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Downtown businesses want to hire, but will the workers come?


Asher Kohn/Town Crier
Yusuf Tosun is working seven days a week at Cafe Nur until he can find more employees. He expects to be understaffed until students can take shifts in the summer months.

For the past year, Yusuf Tosun has been working seven days a week at his family’s Mediterranean restaurant on Main Street, Cafe Nur. In that time, the five-year-old restaurant has struggled to find servers and cooks to ease the owners’ workload.

“There are no employees in Los Altos,” Tosun said. “That’s why the owners need to work hard. … We don’t have free time. We used to have a lot of free time.”

Downtown businesses want to hire, but will the workers come?


Asher Kohn/Town Crier
Yusuf Tosun is working seven days a week at Cafe Nur until he can find more employees. He expects to be understaffed until students can take shifts in the summer months.

For the past year, Yusuf Tosun has been working seven days a week at his family’s Mediterranean restaurant on Main Street, Cafe Nur. In that time, the five-year-old restaurant has struggled to find servers and cooks to ease the owners’ workload.

“There are no employees in Los Altos,” Tosun said. “That’s why the owners need to work hard. … We don’t have free time. We used to have a lot of free time.”

Tom's Depot thrives despite city leader's assertion, says owner


Asher Kohn/Town Crier
Tom’s Depot has been a Loyola Corners mainstay run by the Gonzalez family for the past 16 years. The owners and many local residents dispute a Los Altos city councilwoman’s contention that the cafe has fallen on hard times.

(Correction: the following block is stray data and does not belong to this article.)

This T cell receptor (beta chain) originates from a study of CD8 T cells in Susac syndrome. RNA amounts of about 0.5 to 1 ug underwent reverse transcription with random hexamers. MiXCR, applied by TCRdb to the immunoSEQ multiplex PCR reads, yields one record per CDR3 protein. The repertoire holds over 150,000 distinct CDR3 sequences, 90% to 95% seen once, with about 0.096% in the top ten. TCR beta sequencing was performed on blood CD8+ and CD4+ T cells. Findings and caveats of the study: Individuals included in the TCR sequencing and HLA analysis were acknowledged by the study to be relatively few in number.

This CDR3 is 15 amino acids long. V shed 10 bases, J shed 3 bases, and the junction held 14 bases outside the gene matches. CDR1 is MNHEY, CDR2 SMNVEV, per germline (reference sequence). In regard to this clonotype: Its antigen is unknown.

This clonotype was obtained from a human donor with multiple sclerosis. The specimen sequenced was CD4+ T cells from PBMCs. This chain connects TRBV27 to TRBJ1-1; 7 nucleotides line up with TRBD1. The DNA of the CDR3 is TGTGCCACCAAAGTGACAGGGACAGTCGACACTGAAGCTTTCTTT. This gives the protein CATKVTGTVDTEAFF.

Maria Gonzalez, owner of Tom’s Depot since 2001, said her beloved Loyola Corners cafe is humming along smoothly, contrary to a Los Altos City Councilwoman’s assertion made at an April 20 study session that the restaurant was struggling financially.

“The business is doing well,” Gonzalez said. “When we started, my husband and I worked every day. And we have kept doing the same thing since we started.”

No answers from Los Altos Lighting

Months after the sudden closing of Los Altos Lighting, many former customers have items waiting at Ga-Ja “Chris” Kim’s store.

The windows of the lighting store at 343 Main St. are papered over. Kim has not responded to requests for comment.

It's time to worry about our pensions


 

I recently attended a seminar about public pension reform led by Chuck Reed, former San Jose mayor and current board member of the Retirement Security Initiative.

Back in 2012, Reed led the effort to pass a pension reform measure for San Jose. Today, he paints a dire picture of the underfunded pension situation across the United States, not just for those on public pensions, but for all retirees. Reed says a solution is difficult to find because it would require compromise from the same people who caused the problem in the first place: politicians, union leaders and even rating agencies.

Dream Volunteers students change their world


Courtesy of Shital Patel
Los Altos middle-schooler Saumya Patel, left, transports organic fertilizer up a hill in Providencia, Costa Rica. Saumya credits Dream Volunteers with teaching her not to take life at home for granted.

Silicon Valley often is the epicenter for new business ideas. Sometimes, however, the technology capital of the world has to wait until a local young visionary returns home from Guatemala.

Brian Buntz founded Dream Volunteers 10 years ago, when he was a teacher at Graham Middle School in Mountain View. An annual benefit event held at Redwood City’s Fox Theatre May 4 will celebrate a decade of the local nonprofit organization’s work.


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